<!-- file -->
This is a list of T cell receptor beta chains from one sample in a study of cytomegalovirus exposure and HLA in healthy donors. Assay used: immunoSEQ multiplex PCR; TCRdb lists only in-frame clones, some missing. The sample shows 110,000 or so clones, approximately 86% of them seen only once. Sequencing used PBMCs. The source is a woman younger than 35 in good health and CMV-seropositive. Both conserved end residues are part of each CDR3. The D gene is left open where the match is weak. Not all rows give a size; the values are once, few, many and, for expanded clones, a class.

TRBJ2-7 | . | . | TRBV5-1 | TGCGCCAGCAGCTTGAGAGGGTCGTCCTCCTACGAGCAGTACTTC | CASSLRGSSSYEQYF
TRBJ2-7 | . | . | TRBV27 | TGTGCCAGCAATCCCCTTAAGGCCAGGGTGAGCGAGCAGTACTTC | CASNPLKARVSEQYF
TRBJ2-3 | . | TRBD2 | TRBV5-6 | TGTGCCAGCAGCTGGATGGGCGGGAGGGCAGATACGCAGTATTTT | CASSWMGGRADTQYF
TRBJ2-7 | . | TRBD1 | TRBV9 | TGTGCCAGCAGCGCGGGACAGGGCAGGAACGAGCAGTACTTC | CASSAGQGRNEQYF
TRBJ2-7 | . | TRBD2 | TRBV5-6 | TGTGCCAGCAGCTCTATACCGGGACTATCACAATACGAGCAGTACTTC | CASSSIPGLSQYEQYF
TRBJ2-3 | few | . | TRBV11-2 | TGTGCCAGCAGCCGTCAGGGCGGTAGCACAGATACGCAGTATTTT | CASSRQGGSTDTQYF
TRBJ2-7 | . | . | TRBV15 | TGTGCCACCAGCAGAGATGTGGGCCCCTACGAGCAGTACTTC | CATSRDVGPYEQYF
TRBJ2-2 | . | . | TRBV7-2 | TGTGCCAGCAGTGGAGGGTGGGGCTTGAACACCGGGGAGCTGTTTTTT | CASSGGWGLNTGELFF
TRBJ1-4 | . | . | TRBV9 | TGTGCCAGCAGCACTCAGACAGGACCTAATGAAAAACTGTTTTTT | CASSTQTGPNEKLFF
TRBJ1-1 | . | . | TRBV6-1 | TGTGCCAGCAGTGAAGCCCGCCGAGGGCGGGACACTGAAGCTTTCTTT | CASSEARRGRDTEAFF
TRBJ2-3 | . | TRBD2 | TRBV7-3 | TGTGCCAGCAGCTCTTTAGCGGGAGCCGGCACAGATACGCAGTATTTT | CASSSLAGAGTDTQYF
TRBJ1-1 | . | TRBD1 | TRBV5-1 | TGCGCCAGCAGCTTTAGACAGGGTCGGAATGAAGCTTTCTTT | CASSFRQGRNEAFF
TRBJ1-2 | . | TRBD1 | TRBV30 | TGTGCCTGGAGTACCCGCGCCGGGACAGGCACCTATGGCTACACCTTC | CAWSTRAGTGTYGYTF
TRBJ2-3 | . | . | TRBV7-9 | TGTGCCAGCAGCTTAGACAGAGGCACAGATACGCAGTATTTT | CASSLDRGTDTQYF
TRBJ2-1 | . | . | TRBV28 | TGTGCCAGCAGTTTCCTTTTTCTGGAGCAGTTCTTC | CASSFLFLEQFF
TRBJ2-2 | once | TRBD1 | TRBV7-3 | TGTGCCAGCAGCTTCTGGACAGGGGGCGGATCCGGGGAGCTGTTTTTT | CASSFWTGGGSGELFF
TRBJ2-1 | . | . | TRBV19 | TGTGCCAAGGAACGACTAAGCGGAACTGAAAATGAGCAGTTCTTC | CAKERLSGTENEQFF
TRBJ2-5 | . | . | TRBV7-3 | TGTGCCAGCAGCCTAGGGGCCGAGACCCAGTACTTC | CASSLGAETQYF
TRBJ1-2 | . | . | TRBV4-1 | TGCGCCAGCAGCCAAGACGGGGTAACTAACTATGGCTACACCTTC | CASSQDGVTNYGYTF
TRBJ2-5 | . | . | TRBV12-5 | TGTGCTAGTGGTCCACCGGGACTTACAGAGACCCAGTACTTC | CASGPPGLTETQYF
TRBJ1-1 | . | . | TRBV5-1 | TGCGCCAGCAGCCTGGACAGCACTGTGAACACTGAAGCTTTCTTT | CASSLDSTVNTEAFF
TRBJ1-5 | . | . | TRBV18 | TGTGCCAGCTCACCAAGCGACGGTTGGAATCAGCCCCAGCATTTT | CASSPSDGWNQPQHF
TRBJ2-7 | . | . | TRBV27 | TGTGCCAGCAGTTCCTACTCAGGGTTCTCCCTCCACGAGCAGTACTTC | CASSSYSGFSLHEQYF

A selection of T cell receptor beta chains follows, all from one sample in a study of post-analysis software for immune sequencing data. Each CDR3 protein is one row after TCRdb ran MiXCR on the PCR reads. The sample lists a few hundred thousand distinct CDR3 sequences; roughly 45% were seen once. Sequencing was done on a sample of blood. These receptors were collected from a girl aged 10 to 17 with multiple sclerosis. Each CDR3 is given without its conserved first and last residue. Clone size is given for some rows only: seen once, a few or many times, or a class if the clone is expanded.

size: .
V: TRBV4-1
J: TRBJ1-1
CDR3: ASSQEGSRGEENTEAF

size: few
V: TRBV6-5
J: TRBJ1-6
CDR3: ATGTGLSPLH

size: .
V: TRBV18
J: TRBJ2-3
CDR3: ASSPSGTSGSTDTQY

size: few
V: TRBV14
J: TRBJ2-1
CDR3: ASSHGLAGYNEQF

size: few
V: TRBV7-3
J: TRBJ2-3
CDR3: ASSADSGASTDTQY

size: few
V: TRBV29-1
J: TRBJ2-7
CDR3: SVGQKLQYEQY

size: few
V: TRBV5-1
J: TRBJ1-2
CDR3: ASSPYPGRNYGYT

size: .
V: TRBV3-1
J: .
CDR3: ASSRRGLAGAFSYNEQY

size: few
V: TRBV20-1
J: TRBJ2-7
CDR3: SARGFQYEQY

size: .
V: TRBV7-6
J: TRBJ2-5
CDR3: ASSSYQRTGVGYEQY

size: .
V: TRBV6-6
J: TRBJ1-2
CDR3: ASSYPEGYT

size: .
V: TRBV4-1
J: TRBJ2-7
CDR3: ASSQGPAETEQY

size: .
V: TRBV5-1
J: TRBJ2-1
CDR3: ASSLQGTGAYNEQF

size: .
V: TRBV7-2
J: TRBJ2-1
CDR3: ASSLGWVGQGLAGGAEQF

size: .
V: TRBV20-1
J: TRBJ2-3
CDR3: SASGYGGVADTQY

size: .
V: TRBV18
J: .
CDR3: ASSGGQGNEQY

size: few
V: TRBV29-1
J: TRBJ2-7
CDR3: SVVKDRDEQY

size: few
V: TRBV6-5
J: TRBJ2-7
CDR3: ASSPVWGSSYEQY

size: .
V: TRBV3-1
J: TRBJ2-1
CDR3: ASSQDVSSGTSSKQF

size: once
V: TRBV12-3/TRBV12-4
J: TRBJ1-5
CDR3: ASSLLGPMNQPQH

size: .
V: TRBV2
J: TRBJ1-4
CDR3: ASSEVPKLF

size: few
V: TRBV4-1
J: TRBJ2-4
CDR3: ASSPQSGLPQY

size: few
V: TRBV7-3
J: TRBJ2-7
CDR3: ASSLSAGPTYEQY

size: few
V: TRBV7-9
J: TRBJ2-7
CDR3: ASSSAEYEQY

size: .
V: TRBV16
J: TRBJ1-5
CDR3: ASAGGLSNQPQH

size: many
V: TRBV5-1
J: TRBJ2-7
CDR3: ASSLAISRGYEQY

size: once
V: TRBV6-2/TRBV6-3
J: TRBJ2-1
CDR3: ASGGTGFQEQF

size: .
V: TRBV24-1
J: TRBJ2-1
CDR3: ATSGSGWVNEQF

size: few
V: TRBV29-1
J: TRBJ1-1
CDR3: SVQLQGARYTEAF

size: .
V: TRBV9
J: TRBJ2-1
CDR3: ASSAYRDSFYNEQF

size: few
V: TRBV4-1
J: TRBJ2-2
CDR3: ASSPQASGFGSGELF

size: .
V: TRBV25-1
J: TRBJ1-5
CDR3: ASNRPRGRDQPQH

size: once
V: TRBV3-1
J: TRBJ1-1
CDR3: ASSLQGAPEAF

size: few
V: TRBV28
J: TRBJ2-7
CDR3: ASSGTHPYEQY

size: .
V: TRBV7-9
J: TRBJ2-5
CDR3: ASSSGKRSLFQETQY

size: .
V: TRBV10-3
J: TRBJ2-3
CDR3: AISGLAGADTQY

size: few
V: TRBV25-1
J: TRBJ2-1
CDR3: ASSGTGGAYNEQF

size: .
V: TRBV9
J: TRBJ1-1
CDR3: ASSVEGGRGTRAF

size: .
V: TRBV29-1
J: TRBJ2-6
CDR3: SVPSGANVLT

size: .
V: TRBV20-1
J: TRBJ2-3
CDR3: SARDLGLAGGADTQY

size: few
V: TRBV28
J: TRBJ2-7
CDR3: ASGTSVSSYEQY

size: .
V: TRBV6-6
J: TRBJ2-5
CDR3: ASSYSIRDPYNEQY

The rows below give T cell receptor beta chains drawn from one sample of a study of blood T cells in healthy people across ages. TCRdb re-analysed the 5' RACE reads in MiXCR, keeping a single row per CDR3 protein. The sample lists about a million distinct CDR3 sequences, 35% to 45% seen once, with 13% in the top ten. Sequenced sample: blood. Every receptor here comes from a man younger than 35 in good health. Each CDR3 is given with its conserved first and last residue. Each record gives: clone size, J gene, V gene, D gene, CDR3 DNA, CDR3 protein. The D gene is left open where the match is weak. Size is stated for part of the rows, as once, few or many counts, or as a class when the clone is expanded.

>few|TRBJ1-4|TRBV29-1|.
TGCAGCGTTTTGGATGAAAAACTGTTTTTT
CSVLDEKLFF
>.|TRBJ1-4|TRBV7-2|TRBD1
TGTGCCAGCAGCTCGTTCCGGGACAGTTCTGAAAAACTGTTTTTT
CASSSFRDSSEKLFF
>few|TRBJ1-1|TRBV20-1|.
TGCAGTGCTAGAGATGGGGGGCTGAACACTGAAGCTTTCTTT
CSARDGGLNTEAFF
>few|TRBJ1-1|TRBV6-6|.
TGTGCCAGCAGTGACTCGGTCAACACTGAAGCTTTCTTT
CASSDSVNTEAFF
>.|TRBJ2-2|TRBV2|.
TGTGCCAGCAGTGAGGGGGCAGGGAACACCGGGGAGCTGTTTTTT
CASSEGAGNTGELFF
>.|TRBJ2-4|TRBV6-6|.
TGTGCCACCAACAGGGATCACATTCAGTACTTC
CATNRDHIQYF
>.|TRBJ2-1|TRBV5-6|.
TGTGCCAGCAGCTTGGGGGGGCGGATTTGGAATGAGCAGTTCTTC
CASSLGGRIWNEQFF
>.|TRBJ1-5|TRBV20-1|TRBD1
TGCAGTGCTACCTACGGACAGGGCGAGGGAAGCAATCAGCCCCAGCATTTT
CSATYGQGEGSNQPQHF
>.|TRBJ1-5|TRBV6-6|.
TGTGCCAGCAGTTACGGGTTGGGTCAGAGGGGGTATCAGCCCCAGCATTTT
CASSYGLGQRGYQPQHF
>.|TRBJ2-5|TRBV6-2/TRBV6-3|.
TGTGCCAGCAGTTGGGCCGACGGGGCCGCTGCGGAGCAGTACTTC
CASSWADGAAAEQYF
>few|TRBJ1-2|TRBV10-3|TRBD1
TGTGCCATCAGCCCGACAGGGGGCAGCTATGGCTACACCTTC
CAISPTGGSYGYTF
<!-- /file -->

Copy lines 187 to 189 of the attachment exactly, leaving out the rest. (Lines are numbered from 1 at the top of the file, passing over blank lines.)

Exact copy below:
V: TRBV28
J: TRBJ2-7
CDR3: ASGTSVSSYEQY